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Mears v. Economy Brake Service

Decided: February 4, 1963.

EVERETT MEARS, PLAINTIFF-APPELLANT,
v.
ECONOMY BRAKE SERVICE, INCORPORATED, A CORPORATION OF THE STATE OF NEW JERSEY, DEFENDANT-RESPONDENT



Price, Sullivan and Lewis. The opinion of the court was delivered by Price, S.j.a.d. Sullivan, J.A.D. (concurring).

Price

By this appeal plaintiff challenges the propriety of an order of the Superior Court, Law Division, dismissing plaintiff's suit. The dismissal followed the court's refusal to permit plaintiff, after his alleged cause of action had been barred by the applicable section of the statute of limitations (N.J.S. 2A:14-2), to amend the complaint by inserting the name of "Economy Brake Service, a partnership," in place of the name "Economy Brake Service, Incorporated, a corporation of the State of New Jersey." The corporation (the correct name of which was Economy Brake Service) had been dissolved prior to March 28, 1960, the date plaintiff instituted his suit. In fact, the corporation had been dissolved by unanimous consent of the stockholders prior to the time when plaintiff's alleged cause of action arose on April 8, 1958. Plaintiff's reason for initially denominating Economy Brake Service as a corporation is not disclosed by the record.

By said suit plaintiff sought recovery of damages for personal injuries resulting from an automobile collision occurring on said last mentioned date. Plaintiff alleged that said accident was caused by defendant's negligent inspection and repair of a motor vehicle owned by one Wasserman and operated by plaintiff at the time of the accident. The complaint charged that defendant "was engaged in the business of auto repairs and more particularly in the installation service and repair of automotive brake and braking parts and devices," and that its alleged negligent inspection and repair of the motor vehicle's braking equipment, performed a few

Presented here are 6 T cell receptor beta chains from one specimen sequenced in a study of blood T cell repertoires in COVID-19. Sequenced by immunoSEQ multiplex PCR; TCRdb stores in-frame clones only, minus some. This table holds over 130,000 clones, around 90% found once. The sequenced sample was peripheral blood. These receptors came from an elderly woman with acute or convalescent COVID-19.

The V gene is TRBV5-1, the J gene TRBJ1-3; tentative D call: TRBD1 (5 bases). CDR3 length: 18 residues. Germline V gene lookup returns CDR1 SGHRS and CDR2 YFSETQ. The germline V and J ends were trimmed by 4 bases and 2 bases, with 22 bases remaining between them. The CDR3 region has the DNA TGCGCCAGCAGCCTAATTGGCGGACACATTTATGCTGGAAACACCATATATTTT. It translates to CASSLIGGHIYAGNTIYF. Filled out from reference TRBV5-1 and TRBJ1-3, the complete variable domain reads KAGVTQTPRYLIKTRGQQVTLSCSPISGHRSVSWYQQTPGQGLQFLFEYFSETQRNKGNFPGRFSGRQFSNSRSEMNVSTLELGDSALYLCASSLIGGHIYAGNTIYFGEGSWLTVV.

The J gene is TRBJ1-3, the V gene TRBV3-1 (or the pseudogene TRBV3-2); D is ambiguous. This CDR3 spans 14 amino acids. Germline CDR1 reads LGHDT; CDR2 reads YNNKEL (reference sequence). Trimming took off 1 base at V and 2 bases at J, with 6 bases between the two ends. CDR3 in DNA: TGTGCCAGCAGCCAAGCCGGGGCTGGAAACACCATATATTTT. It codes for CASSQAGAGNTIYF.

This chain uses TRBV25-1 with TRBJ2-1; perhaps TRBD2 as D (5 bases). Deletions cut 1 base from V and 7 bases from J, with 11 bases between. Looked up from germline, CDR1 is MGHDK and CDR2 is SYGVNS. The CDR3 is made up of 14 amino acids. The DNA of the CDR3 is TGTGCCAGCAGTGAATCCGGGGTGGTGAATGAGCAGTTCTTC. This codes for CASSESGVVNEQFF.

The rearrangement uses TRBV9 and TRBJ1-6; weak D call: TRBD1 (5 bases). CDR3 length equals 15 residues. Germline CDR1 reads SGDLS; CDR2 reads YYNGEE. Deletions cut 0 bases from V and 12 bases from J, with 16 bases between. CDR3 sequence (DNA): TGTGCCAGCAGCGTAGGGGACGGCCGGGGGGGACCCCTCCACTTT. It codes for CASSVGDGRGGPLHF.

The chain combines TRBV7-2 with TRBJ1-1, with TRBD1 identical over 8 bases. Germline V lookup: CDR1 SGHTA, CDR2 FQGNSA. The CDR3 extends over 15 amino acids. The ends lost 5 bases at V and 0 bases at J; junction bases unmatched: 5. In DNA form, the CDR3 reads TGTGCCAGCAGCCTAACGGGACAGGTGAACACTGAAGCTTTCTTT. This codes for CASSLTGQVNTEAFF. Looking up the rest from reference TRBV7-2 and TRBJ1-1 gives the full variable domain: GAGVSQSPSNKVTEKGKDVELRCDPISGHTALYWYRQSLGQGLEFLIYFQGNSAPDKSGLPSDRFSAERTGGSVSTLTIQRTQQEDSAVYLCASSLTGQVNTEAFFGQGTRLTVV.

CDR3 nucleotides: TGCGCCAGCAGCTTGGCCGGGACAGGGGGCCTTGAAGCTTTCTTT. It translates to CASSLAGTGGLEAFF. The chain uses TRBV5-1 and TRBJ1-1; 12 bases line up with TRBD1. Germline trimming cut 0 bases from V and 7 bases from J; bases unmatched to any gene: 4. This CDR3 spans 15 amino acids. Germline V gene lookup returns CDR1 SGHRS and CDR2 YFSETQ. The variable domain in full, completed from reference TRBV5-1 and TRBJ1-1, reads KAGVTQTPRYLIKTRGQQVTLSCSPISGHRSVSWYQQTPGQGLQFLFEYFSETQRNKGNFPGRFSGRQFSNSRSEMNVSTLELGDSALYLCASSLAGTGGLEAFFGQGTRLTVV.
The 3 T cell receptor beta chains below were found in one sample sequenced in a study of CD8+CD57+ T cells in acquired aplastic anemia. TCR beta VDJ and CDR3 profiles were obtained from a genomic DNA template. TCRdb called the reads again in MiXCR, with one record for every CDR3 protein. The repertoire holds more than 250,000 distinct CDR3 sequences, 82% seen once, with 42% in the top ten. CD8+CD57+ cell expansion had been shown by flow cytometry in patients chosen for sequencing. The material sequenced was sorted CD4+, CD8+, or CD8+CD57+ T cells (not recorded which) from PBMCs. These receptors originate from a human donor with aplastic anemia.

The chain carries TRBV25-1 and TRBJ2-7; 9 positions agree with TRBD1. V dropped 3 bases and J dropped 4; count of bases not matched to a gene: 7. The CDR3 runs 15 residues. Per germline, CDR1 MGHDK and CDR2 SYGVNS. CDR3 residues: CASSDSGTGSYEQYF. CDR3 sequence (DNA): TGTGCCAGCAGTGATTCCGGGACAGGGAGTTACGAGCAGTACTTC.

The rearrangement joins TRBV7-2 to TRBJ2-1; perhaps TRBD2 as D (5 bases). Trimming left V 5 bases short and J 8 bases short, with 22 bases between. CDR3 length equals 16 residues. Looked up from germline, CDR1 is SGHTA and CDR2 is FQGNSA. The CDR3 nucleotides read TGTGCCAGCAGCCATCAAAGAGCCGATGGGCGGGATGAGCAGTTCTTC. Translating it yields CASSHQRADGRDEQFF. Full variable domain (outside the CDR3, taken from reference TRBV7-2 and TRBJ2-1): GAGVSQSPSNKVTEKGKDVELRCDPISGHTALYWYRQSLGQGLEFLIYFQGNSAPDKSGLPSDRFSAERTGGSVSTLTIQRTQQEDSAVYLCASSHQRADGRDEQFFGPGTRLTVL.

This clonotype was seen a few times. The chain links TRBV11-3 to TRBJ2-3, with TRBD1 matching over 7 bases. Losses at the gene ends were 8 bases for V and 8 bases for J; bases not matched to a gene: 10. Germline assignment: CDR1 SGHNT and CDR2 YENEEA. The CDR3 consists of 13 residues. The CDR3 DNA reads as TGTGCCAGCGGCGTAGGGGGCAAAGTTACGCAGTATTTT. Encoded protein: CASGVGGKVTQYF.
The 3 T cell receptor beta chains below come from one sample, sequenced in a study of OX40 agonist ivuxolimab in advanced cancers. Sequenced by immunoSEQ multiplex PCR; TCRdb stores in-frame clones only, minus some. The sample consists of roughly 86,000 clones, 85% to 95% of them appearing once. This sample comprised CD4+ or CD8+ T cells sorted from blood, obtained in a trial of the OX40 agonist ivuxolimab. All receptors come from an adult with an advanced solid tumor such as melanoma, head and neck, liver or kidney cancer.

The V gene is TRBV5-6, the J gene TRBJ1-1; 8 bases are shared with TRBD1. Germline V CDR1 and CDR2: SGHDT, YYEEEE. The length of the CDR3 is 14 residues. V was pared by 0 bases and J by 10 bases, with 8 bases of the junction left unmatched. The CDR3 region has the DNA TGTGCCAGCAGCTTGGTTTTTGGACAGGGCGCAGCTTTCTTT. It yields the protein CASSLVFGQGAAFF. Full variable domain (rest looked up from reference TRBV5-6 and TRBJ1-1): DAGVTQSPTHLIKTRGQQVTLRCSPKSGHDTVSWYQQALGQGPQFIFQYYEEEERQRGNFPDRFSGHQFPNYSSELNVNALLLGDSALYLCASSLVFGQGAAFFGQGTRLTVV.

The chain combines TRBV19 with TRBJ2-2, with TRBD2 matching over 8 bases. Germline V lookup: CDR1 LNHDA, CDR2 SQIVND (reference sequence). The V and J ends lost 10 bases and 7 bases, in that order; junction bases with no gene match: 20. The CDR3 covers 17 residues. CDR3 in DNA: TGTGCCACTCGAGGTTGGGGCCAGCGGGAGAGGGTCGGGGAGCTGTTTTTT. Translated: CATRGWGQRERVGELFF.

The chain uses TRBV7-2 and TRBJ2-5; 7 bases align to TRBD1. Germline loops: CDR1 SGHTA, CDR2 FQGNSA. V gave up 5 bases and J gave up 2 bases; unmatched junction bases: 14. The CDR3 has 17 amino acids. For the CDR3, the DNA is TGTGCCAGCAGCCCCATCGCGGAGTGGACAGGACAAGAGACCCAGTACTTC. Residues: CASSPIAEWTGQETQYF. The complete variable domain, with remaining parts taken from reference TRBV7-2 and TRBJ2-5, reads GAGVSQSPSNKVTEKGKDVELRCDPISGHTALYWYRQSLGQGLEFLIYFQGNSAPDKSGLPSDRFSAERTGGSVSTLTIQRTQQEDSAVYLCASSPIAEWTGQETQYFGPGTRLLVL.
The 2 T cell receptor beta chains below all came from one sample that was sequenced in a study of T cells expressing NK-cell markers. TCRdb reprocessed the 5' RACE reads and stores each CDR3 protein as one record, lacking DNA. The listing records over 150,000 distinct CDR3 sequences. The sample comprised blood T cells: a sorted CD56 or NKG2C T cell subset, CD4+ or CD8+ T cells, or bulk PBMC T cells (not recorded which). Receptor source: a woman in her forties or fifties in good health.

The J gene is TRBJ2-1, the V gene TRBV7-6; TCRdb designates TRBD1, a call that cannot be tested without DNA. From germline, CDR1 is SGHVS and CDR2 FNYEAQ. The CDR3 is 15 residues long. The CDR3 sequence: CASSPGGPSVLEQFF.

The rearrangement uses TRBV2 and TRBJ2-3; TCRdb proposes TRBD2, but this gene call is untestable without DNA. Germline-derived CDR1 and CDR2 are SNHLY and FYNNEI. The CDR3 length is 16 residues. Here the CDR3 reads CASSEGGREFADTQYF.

days prior to the date of the aforesaid accident, was the proximate cause thereof.

The dismissal of plaintiff's action was based on the trial court's conclusion that the aforesaid partnership entity had not been legally served with process; had not properly been denominated as the defendant in the complaint; and that, as the two-year statutory period within which plaintiff's action might be instituted had expired long before the application to amend the complaint had been made, the action was no longer maintainable.

The sheriff's return showed service of the summons and complaint on March 31, 1960 upon "Economy Brake Service Incorporated * * * at its usual place of business 225 Elizabeth Ave., Newark, N.J." by serving "Meyer Bromberg, partner." Although it was conceded that the corporation had been dissolved by unanimous consent of its stockholders on August 20, 1957, an answer was filed on behalf of "Economy Brake Service, Incorporated, a corporation of the State of New Jersey, of 225 Elizabeth Avenue, Newark, New Jersey." Such answer was not filed until May 20, 1960 as a result of a written stipulation dated April 19, 1960, extending the time. The stipulation was entered into between the attorneys for plaintiff and the attorneys for defendant describing themselves therein as attorneys for "Economy Brake Service." The answer denied the allegations of negligence contained in the complaint, set forth certain affirmative defenses, but made no mention of the fact that the corporation had been dissolved in 1957. That information was disclosed to plaintiff on September 28, 1961 during the course of a deposition by Mr. Bromberg. The deposition was taken pursuant to a written notice given by plaintiff requiring the attendance for that purpose of the "General manager or person in charge of the brake repair service of said corporation on April 8, 1958."

The record before us reveals that following the dissolution of the corporation by action of its stockholders the same type of business had been continued at the same address, 225 Elizabeth Avenue, Newark, New Jersey, and under the same

name "Economy Brake Service" by a partnership formed by Bromberg and one Allen Cross, two of the three former stockholders of the dissolved corporation. The third stockholder, one Frank Barton, was described in Bromberg's deposition as "Inactive at all times. Just a silent stockholder." It was conceded that the partnership was conducting a "motor vehicle brake business, with related services," at the above address at the time when the allegedly defective work was performed, as well as when the accident occurred, and also at the time of the service of the summons and complaint.

At the pretrial conference held October 4, 1961, the court granted plaintiff's application to amend his complaint "to assert the correct name of the defendant" Economy Brake Service, a partnership. The aforesaid action of the trial court was reflected in paragraph 6 of the pretrial order as follows: